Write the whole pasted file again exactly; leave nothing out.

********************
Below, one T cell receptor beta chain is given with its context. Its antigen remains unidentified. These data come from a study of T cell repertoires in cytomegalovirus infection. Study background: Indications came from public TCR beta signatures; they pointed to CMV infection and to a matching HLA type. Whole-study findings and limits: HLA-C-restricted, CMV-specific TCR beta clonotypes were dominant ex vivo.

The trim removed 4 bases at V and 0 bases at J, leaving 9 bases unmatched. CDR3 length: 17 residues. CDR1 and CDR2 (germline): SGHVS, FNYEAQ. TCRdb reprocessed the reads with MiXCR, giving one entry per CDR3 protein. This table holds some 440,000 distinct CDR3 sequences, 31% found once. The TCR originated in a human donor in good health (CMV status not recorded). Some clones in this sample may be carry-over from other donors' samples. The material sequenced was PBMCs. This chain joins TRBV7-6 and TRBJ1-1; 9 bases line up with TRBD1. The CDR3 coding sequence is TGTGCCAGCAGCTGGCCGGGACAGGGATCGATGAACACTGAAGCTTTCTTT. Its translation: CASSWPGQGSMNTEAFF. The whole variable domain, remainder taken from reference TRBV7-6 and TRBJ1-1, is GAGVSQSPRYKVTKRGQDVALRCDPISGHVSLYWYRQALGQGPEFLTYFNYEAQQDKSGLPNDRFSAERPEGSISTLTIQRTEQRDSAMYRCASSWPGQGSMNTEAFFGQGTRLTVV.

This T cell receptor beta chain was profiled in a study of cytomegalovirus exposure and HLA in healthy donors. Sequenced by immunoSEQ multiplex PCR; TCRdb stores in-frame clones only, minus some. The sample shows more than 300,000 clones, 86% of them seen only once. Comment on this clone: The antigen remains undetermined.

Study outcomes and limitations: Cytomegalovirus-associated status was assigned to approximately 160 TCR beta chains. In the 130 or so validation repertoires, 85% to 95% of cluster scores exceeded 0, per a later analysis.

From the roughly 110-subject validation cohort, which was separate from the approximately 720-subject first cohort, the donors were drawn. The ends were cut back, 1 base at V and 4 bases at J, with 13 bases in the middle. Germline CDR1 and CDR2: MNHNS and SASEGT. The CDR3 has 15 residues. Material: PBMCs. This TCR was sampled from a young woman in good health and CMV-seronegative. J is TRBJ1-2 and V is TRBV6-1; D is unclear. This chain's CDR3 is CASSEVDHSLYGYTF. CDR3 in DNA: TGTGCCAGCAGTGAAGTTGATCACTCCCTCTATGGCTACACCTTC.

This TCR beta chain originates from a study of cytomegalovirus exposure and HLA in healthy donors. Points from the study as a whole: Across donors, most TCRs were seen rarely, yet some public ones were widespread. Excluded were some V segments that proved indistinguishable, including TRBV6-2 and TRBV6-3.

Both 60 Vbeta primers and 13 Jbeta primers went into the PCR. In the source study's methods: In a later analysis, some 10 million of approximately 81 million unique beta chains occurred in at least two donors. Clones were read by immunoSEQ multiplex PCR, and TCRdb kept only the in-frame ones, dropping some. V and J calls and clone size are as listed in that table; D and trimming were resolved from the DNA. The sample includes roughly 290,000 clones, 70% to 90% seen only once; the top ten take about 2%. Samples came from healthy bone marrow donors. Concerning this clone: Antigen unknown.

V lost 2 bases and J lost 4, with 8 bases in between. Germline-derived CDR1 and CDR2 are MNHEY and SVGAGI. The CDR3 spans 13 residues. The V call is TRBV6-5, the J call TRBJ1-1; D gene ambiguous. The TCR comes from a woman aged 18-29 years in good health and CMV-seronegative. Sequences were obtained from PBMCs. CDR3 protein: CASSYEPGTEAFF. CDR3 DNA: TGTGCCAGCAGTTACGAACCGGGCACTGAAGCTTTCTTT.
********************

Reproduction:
Below, one T cell receptor beta chain is given with its context. Its antigen remains unidentified. These data come from a study of T cell repertoires in cytomegalovirus infection. Study background: Indications came from public TCR beta signatures; they pointed to CMV infection and to a matching HLA type. Whole-study findings and limits: HLA-C-restricted, CMV-specific TCR beta clonotypes were dominant ex vivo.

The trim removed 4 bases at V and 0 bases at J, leaving 9 bases unmatched. CDR3 length: 17 residues. CDR1 and CDR2 (germline): SGHVS, FNYEAQ. TCRdb reprocessed the reads with MiXCR, giving one entry per CDR3 protein. This table holds some 440,000 distinct CDR3 sequences, 31% found once. The TCR originated in a human donor in good health (CMV status not recorded). Some clones in this sample may be carry-over from other donors' samples. The material sequenced was PBMCs. This chain joins TRBV7-6 and TRBJ1-1; 9 bases line up with TRBD1. The CDR3 coding sequence is TGTGCCAGCAGCTGGCCGGGACAGGGATCGATGAACACTGAAGCTTTCTTT. Its translation: CASSWPGQGSMNTEAFF. The whole variable domain, remainder taken from reference TRBV7-6 and TRBJ1-1, is GAGVSQSPRYKVTKRGQDVALRCDPISGHVSLYWYRQALGQGPEFLTYFNYEAQQDKSGLPNDRFSAERPEGSISTLTIQRTEQRDSAMYRCASSWPGQGSMNTEAFFGQGTRLTVV.

This T cell receptor beta chain was profiled in a study of cytomegalovirus exposure and HLA in healthy donors. Sequenced by immunoSEQ multiplex PCR; TCRdb stores in-frame clones only, minus some. The sample shows more than 300,000 clones, 86% of them seen only once. Comment on this clone: The antigen remains undetermined.

Study outcomes and limitations: Cytomegalovirus-associated status was assigned to approximately 160 TCR beta chains. In the 130 or so validation repertoires, 85% to 95% of cluster scores exceeded 0, per a later analysis.

From the roughly 110-subject validation cohort, which was separate from the approximately 720-subject first cohort, the donors were drawn. The ends were cut back, 1 base at V and 4 bases at J, with 13 bases in the middle. Germline CDR1 and CDR2: MNHNS and SASEGT. The CDR3 has 15 residues. Material: PBMCs. This TCR was sampled from a young woman in good health and CMV-seronegative. J is TRBJ1-2 and V is TRBV6-1; D is unclear. This chain's CDR3 is CASSEVDHSLYGYTF. CDR3 in DNA: TGTGCCAGCAGTGAAGTTGATCACTCCCTCTATGGCTACACCTTC.

This TCR beta chain originates from a study of cytomegalovirus exposure and HLA in healthy donors. Points from the study as a whole: Across donors, most TCRs were seen rarely, yet some public ones were widespread. Excluded were some V segments that proved indistinguishable, including TRBV6-2 and TRBV6-3.

Both 60 Vbeta primers and 13 Jbeta primers went into the PCR. In the source study's methods: In a later analysis, some 10 million of approximately 81 million unique beta chains occurred in at least two donors. Clones were read by immunoSEQ multiplex PCR, and TCRdb kept only the in-frame ones, dropping some. V and J calls and clone size are as listed in that table; D and trimming were resolved from the DNA. The sample includes roughly 290,000 clones, 70% to 90% seen only once; the top ten take about 2%. Samples came from healthy bone marrow donors. Concerning this clone: Antigen unknown.

V lost 2 bases and J lost 4, with 8 bases in between. Germline-derived CDR1 and CDR2 are MNHEY and SVGAGI. The CDR3 spans 13 residues. The V call is TRBV6-5, the J call TRBJ1-1; D gene ambiguous. The TCR comes from a woman aged 18-29 years in good health and CMV-seronegative. Sequences were obtained from PBMCs. CDR3 protein: CASSYEPGTEAFF. CDR3 DNA: TGTGCCAGCAGTTACGAACCGGGCACTGAAGCTTTCTTT.